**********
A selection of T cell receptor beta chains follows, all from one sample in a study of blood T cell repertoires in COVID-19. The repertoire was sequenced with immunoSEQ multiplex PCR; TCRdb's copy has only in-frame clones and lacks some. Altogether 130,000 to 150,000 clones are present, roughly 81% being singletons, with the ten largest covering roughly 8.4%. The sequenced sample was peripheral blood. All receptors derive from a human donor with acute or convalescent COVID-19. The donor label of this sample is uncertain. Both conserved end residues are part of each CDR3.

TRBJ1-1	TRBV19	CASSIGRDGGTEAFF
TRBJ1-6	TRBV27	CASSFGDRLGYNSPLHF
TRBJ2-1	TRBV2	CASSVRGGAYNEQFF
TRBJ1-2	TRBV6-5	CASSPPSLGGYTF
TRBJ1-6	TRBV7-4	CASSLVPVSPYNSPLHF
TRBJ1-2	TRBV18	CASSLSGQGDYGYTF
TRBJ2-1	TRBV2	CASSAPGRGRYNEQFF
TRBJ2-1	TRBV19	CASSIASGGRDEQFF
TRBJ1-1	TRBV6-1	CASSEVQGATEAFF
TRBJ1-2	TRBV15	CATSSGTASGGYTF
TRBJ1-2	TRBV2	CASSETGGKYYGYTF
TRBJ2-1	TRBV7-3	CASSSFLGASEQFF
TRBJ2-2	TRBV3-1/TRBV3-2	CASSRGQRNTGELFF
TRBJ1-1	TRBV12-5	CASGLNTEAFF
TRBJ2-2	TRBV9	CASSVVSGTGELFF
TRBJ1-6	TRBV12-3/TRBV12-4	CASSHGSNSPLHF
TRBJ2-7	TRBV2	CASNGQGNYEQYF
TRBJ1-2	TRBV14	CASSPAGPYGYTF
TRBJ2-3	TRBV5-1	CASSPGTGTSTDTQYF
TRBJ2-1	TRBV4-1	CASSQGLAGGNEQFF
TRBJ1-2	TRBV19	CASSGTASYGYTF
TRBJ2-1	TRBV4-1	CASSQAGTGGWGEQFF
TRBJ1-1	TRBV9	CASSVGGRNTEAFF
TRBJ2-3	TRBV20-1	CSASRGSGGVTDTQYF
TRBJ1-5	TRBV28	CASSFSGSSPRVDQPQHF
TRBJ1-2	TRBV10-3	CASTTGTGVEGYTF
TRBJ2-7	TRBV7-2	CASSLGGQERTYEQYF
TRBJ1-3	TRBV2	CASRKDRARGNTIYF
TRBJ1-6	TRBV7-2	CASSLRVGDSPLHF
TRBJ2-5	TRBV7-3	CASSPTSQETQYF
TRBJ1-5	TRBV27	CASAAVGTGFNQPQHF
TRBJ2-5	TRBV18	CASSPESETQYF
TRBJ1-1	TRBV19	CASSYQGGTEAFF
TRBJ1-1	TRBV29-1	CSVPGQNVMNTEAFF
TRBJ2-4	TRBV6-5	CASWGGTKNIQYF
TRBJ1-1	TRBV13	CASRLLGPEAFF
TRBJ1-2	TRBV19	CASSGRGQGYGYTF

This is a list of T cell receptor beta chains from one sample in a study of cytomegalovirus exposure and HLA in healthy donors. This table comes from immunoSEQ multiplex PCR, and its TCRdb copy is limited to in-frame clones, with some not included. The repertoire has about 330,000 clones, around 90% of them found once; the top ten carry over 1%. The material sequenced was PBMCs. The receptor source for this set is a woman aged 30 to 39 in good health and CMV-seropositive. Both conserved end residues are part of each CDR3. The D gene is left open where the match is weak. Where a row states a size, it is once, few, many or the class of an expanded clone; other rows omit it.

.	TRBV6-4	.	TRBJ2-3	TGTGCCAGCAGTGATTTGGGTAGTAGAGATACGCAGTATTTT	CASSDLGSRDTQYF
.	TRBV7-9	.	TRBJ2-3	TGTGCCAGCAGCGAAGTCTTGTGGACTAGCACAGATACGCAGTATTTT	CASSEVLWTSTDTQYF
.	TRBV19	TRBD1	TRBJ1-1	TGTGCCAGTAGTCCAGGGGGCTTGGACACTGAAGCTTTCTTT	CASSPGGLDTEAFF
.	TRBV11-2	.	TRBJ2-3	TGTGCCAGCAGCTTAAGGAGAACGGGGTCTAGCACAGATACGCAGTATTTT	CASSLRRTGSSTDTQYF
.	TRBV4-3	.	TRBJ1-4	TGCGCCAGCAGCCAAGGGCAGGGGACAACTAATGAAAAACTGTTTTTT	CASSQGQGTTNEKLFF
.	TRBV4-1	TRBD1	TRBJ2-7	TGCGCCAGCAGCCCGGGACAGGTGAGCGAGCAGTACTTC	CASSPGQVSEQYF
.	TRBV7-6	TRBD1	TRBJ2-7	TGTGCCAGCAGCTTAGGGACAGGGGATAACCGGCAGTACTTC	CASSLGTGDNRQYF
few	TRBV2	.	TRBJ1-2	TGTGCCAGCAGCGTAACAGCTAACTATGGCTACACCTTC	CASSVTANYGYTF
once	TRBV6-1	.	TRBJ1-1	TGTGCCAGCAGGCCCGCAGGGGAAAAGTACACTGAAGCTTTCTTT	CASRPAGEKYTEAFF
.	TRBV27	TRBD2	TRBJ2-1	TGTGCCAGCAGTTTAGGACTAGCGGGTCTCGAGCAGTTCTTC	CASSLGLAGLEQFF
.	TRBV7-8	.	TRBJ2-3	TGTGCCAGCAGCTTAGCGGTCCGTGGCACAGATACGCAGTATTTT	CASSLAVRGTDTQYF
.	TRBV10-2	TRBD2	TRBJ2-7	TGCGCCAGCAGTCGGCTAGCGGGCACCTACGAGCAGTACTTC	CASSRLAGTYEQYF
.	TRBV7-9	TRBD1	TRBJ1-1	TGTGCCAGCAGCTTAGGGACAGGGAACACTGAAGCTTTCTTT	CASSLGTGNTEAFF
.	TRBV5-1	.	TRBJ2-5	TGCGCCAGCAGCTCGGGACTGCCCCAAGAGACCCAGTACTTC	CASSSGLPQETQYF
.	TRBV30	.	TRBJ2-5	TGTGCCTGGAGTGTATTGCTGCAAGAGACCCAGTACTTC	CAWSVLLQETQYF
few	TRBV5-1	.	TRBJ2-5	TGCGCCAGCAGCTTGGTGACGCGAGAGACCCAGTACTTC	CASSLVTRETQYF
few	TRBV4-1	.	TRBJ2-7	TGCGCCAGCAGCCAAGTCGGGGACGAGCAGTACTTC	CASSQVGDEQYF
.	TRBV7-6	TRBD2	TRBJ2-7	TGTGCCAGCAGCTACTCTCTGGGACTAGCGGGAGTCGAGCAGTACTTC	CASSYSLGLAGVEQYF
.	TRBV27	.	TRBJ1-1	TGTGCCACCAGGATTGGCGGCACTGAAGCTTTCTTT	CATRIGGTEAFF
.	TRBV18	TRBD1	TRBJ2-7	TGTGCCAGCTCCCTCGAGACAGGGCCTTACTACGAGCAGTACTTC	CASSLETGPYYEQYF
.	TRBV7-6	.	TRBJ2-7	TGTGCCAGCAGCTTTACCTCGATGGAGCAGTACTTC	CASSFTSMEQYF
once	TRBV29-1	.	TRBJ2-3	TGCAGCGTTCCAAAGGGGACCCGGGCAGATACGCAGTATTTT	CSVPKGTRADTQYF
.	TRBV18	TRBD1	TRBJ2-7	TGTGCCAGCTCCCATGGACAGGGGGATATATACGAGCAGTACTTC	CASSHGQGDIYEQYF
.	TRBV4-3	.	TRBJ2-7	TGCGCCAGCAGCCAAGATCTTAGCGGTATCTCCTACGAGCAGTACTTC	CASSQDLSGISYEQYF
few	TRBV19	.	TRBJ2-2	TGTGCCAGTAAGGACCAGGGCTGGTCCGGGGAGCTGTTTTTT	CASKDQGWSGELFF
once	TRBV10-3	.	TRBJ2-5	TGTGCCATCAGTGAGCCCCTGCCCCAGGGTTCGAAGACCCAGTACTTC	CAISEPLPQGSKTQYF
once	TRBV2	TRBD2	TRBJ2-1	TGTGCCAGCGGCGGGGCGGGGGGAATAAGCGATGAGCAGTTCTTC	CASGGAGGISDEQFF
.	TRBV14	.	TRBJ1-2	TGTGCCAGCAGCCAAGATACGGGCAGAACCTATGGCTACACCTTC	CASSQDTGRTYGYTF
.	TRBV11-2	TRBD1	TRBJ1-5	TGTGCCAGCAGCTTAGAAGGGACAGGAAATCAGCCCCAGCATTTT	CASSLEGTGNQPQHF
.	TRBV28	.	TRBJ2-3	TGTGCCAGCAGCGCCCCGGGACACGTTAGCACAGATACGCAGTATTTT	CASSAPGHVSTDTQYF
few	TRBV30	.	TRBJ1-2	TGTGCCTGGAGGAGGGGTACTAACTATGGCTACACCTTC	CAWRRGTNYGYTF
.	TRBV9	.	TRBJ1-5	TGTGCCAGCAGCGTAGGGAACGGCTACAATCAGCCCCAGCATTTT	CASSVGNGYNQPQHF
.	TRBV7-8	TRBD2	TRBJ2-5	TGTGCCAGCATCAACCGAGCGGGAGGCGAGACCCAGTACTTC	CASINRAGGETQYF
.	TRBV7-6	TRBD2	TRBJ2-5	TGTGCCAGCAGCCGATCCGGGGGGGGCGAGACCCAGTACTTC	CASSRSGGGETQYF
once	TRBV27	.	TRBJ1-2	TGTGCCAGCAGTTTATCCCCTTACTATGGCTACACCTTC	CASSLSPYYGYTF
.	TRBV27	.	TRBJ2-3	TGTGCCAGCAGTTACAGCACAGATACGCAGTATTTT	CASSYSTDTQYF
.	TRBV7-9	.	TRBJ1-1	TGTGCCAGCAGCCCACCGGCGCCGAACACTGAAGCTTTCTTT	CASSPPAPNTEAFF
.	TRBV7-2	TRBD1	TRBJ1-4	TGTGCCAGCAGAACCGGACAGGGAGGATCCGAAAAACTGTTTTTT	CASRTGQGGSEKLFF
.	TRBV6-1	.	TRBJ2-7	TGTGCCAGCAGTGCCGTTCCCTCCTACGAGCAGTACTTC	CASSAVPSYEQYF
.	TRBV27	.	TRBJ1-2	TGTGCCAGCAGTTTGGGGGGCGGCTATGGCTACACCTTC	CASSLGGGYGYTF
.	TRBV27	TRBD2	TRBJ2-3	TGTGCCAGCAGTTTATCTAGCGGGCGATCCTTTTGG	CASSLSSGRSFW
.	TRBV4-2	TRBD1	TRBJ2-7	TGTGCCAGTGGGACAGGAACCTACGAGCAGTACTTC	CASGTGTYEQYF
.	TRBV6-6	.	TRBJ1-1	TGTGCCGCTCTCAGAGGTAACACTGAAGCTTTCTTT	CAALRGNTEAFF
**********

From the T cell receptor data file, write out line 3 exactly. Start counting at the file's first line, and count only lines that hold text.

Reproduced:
TRBJ1-6	TRBV27	CASSFGDRLGYNSPLHF